I’m still in Tokyo. Haven’t been updating recently because of the soul-crushing mindless exhaustion of working in a Japanese company.
Do you dream of working 10-hour days, six days a week? COME TO JAPAN! ☆彡
Also there’s, like, anime and manga and shit or whatever. Fashion for tiny dogs. Music for the youth. Eat a whale for science.
Study Japanese! You can do really cool things when you graduate like translating corporate documents! And you can have conversations with real Japanese people every blessed day about a) why you came to Japan and b) when you are leaving!
Seriously, though, mostly busy. I’ll try to add more art soon.
“My idea of rich is that you can buy every book you ever want without looking at the price and you’re never around assholes. That’s the two things to really fight for in life.”—John Waters (via detailsdetales)
Far out in the uncharted backwaters of the unfashionable end of the Western Spiral arm of the Galaxy lies a small unregarded yellow sun.
Orbiting this at a distance of roughly ninety-eight million miles is an utterly insignificant little blue-green planet whose ape-descended life forms are so amazingly primitive that they still think digital watches are a pretty neat idea.
This planet has—or rather had—a problem, which was this: most of the people on it were unhappy for pretty much of the time. Many solutions were suggested for this problem, but most of these were largely concerned with the movements of small green pieces of paper, which is odd because on the whole it wasn’t the small green pieces of paper that were unhappy.
And so the problem remained; lots of the people were mean, and most of them were miserable, even the ones with digital watches.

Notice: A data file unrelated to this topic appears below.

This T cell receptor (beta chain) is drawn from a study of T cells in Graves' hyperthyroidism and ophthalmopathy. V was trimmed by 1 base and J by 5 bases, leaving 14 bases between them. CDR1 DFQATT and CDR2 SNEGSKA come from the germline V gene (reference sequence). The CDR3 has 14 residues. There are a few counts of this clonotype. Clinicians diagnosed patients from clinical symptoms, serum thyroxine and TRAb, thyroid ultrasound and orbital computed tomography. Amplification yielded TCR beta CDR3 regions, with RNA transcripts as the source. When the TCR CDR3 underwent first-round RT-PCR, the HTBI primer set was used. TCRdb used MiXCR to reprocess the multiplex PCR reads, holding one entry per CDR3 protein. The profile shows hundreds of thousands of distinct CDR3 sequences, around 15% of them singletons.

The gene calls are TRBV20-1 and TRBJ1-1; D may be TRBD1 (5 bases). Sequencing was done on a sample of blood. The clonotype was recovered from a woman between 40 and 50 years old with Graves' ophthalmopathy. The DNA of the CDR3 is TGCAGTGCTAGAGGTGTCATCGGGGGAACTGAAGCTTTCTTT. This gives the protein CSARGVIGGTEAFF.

Many were increasingly of the opinion that they’d all made a big mistake in coming down from the trees in the first place. And some said that even the trees had been a bad move, and that no one should ever have left the oceans.
”—Douglas Adams, The Hitchhiker’s Guide to the Galaxy
It’s not that I don’t love you. It’s the sound I heard when I was 9 and my father slammed the front door so hard behind him I swear to god it shook the whole house. For the next 3 years I watched my mother break her teeth on vodka bottles. I think she stopped breathing when he left. I think part of her died. I think he took her heart with him when he walked out. Her chest is empty, just a shattered mess or cracked ribs and depression pills.
It’s not that I don’t love you. It’s all the blood in the sink. It’s the night that I spent 12 hours in the emergency room waiting to see if my sister was going to be okay, after the boy she loved, told her he didn’t love her anymore. It’s the crying, and the fluorescent lights, and white sneakers and pale faces and shaky breaths and blood. So much blood.
It’s not that I don’t love you. It’s the time that I had to stay up for two days straight with my best friend while she cried and shrieked and threw up on my bedroom floor because her boyfriend fucked his ex. I swear to god she still has tear streaks stained onto her cheeks. I think when you love someone, it never really goes away.
It’s not that I don’t love you. It’s the six weeks we had a substitute in English because our teacher was getting divorced and couldn’t handle getting out of bed. When she came back she was smiling. But her hands shook so hard when she held her coffee, you could see that something was broken inside. And sometimes when things break, you can’t fix them. Nothing ever goes back to how it was. I got an A in English that year. I think her head was always spinning too hard to read any essays.
It’s not that I don’t love you. It’s that I do.
”—It’s not that I don’t love you. (via exoticwild)
“So therefore I dedicate myself to myself, to my art, my sleep, my dreams, my labors, my suffrances, my loneliness, my unique madness, my endless absorption and hunger - because I cannot dedicate myself to any fellow being.”—Jack Kerouac (via thatkindofwoman)
“Natalie Blake and Leah Hanwell were of the belief that people were willing them to reproduce. Relatives, strangers on the street, people on television, everyone. In fact the conspiracy went deeper than Hanwell imagined. Blake was a double agent. She had no intention of being made ridiculous by failing to do whatever was expected of her. For her, it was only a question of timing.”—"158. Conspiracy", NW, Zadie Smith